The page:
As a parent, you get this incredible responsibility of picking a name for your child that is supposed to carry them through life. And when it comes to unusual or unique baby names, well the gates are open. In fact, some parents have gotten so wild with their children’s monikers that countries have started their own naming laws and creating long lists of illegal baby names. Yes, all around the country, leaders are banning certain monikers, be it for religious reasons, cultural basis, or simply to save a child from potential embarrassment.
Now, I’m not a fan of government intervening in my personal life, but I can get behind the non-embarrassing name movement. It’s fine if you, a parent, are into pilots and inspectors, but why do you have to saddle your kid with that name? (Yes, Jason Lee, I just called you out.) That being said, not all illegal baby names deserve that title. I’m all for banning “@” as a child’s moniker, but some of the banned baby names seem pretty harmless and innocent. At least, the do in the United States. These 11 names may not seem like a Hollywood style stretch, but they are banned in a few countries for various reasons. So, you know, don’t plan any big international moves or anything unless you’re willing to sign over a name change.
Morocco is a city rich in culture and wants to keep it that way. The country banned the name Sarah, but will let you name your baby Sara. By dropping the H, the name goes from being Hebrew to Arabic. Your poor kid will just have to clarify for everyone.
A sweet and popular choice in America is now banned in Saudi Arabia. Turns out the name Linda is either considered foreign or contradicts the religion or culture of the kingdom.
One of the most popular names ever, and one of the simplest, is actually banned in Portugal. The name Tom seems totally innocent, but the country has a ban on nicknames as monikers. Instead, you’ll have to pick a more formal name as the official handle of your kid.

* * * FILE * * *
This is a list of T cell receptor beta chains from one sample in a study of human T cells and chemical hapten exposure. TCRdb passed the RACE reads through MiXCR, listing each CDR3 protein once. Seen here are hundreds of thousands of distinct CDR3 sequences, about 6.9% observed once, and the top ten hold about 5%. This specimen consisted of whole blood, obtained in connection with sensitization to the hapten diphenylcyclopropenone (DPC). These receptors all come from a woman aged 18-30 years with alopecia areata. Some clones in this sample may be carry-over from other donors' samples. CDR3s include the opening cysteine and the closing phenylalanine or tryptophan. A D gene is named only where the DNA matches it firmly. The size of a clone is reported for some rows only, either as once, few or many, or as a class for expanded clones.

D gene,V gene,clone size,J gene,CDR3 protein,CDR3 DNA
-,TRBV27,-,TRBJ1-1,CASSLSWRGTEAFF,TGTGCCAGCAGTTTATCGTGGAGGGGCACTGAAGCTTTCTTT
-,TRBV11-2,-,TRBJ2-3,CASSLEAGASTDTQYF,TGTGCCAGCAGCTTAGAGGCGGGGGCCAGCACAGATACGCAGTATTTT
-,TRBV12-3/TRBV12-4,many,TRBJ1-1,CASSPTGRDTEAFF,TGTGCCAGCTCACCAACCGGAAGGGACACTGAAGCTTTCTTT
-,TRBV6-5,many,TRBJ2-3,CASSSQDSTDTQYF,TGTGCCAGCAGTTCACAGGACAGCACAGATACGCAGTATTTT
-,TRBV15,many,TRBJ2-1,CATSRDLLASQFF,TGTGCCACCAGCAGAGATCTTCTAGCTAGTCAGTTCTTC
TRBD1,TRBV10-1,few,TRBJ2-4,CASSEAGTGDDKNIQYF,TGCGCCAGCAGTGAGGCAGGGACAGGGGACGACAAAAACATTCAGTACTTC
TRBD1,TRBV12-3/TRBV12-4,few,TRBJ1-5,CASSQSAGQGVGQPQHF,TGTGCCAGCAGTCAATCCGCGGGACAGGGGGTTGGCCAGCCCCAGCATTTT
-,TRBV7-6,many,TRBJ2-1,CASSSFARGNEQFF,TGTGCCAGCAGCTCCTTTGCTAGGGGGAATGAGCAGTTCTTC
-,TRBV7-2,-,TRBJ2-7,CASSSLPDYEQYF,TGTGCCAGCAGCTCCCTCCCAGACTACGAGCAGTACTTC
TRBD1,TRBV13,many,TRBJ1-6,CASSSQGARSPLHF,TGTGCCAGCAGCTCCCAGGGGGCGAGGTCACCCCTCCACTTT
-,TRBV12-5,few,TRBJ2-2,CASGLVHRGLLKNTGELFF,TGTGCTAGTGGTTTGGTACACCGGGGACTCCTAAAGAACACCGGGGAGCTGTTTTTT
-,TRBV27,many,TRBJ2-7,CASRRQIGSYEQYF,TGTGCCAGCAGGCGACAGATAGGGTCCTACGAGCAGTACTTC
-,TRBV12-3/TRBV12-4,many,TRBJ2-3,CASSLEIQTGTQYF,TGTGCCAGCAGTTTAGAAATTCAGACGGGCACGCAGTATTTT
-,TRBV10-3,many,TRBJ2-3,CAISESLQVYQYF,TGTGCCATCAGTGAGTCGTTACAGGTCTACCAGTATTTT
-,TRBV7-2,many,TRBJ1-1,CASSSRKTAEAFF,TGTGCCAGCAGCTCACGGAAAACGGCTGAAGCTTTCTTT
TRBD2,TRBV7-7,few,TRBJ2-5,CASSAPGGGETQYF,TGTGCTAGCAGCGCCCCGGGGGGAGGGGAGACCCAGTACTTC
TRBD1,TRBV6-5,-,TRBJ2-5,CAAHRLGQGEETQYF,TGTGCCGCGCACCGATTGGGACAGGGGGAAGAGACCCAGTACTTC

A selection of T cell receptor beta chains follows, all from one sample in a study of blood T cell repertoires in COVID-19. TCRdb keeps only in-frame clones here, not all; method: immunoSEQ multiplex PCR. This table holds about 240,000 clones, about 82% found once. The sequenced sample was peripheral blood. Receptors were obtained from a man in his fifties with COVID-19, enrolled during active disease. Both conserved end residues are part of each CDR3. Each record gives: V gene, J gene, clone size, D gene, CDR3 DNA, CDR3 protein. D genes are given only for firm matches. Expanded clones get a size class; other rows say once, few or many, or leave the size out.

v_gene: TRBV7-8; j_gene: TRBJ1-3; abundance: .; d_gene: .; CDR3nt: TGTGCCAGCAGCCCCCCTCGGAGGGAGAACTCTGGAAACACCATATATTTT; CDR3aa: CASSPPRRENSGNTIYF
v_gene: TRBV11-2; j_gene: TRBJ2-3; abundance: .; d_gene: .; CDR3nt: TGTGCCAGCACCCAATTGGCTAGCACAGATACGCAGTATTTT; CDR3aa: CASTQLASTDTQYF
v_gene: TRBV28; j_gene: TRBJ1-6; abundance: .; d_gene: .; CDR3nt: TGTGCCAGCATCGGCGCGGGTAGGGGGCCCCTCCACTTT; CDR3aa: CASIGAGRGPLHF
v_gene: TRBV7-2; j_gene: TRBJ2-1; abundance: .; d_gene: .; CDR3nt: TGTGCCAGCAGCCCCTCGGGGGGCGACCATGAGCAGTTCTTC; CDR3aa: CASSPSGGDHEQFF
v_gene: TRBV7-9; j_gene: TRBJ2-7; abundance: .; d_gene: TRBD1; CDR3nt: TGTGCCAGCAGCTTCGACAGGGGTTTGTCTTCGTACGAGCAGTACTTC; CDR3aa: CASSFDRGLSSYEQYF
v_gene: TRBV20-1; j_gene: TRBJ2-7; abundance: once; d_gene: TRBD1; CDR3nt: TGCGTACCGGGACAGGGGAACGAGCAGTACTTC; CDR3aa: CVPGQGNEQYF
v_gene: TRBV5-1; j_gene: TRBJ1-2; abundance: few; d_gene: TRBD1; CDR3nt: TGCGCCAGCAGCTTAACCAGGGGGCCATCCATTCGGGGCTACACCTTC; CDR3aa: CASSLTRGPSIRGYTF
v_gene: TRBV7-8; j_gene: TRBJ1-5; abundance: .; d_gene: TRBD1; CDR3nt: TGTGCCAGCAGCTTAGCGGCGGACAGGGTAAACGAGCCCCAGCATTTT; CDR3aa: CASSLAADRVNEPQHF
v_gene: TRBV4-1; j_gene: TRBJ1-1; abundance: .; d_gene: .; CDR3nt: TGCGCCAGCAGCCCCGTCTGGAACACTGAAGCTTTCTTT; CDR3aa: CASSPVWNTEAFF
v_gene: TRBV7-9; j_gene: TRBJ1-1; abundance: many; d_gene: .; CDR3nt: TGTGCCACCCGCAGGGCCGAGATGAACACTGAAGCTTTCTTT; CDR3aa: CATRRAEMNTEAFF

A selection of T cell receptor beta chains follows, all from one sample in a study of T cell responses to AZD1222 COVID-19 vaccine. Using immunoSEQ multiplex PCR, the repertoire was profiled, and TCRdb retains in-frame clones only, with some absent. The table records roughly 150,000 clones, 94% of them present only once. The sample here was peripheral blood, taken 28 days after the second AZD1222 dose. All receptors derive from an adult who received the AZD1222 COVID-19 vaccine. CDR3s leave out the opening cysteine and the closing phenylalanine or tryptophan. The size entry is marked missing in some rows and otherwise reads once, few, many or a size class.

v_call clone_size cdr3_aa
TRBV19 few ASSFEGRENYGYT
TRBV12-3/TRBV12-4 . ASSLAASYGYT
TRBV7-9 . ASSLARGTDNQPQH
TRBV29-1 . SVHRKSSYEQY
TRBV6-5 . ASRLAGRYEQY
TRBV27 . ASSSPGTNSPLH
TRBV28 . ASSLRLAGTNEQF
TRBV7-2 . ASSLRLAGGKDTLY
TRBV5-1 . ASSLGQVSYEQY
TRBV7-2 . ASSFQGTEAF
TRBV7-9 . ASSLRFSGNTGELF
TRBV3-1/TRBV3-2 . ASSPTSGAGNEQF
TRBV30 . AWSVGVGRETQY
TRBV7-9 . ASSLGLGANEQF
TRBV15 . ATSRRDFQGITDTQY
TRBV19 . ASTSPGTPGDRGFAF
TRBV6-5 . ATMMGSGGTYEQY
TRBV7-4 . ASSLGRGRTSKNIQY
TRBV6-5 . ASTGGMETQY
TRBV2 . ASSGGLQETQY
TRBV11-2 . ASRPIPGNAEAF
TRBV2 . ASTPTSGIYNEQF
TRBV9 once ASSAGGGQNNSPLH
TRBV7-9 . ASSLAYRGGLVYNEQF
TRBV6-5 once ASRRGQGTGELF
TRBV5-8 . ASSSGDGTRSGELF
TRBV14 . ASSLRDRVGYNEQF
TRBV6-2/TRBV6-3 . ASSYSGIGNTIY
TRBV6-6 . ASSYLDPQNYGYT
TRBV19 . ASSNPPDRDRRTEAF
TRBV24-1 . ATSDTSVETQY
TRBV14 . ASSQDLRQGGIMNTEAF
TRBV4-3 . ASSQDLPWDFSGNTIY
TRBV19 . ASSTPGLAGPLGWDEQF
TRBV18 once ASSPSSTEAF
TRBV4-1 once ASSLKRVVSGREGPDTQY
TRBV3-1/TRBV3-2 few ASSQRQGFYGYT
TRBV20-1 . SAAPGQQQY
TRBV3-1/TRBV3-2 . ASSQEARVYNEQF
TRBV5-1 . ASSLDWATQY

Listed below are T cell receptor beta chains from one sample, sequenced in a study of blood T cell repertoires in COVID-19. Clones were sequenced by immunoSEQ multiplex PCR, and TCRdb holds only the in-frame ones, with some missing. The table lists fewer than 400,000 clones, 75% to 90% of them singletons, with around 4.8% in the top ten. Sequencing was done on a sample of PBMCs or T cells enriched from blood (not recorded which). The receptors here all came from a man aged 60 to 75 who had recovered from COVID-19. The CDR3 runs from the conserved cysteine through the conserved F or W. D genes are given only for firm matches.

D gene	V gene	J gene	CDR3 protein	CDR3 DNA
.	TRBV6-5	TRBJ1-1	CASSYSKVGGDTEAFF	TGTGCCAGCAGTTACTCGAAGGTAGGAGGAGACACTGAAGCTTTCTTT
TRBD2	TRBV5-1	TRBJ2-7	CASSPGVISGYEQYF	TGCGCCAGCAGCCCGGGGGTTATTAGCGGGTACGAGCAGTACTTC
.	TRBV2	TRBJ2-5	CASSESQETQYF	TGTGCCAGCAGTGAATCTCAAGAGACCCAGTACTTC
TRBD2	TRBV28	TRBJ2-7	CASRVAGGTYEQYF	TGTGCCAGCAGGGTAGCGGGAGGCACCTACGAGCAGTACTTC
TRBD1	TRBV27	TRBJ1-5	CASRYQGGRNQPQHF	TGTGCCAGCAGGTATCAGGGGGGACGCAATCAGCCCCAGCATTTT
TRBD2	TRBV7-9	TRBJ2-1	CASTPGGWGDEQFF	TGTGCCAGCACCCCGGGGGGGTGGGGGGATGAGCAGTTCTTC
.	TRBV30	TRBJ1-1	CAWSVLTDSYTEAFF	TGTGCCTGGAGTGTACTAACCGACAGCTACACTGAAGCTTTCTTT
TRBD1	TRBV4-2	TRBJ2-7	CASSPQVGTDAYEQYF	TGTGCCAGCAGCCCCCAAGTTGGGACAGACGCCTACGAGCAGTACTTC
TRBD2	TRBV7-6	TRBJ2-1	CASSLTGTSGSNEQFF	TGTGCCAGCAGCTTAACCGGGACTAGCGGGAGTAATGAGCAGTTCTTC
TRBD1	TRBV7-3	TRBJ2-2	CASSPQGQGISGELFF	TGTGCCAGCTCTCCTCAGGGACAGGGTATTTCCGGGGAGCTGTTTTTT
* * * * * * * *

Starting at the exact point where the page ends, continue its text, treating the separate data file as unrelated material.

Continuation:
Germany apparently prefers all of its baby names to fall in either the pink or blue camp without further explanation. Any gender neutral names are banned in Germany, so no Taylor for your little babe. Instead, you’ll have to find something more obvious like This-is-a-girl and This-is-a-boy. (Those are probably banned, too. Maybe Mary and Harry?)
Another country’s language restrictions never came to me when wondering about name laws, but that’s exactly why Iceland has banned names like Caroline. Because the Icelandic language has no letter C, it’s impossible to pronounce any name boasting this letter.
Another ban from Saudi Arabia includes the name Elaine. Because this popular Western name doesn’t seem that inappropriate, I assume that it falls under the ‘foreign’ category of Saudi Arabia’s naming laws or it’s banned because it’s non-Arabic and non-Islamic. Either way, do a little Elaine jig if you’re a rebel with the name.
Germany has another naming rule — no surnames. So say goodbye to that maiden name of yours being carried on if you want to live in the land of beer and schnitzel.
Malaysia has some pretty strict name laws and that includes naming your child after any animal, fruit, vegetable, insect, number, or color. Basically, half the celebrities in Hollywood would have to change their kid’s name if they lived in Malaysia.
The Swedish government ruled that the name Elvis, for a little girl, was not suitable as a first name because it’s too ‘masculine’. Ain’t nothing but a hound dog and totally controlling, Sweden. IKEA has obviously made you crazy, too.
This spunky name was banned in Iceland, even though it doesn’t include the letter C. The name can’t be conjugated into Icelandic, therefore it’s not on their list of approved names. Sigurfljóð, however, is totes allowed.
11Talula Does The Hula From Hawaii
OK, you know what? I’m with New Zealand on this one. When a couple tried to name their child Talula Does the Hula From Hawaii, the country put its foot down and actually placed the child under guardianship so her name could be legally changed.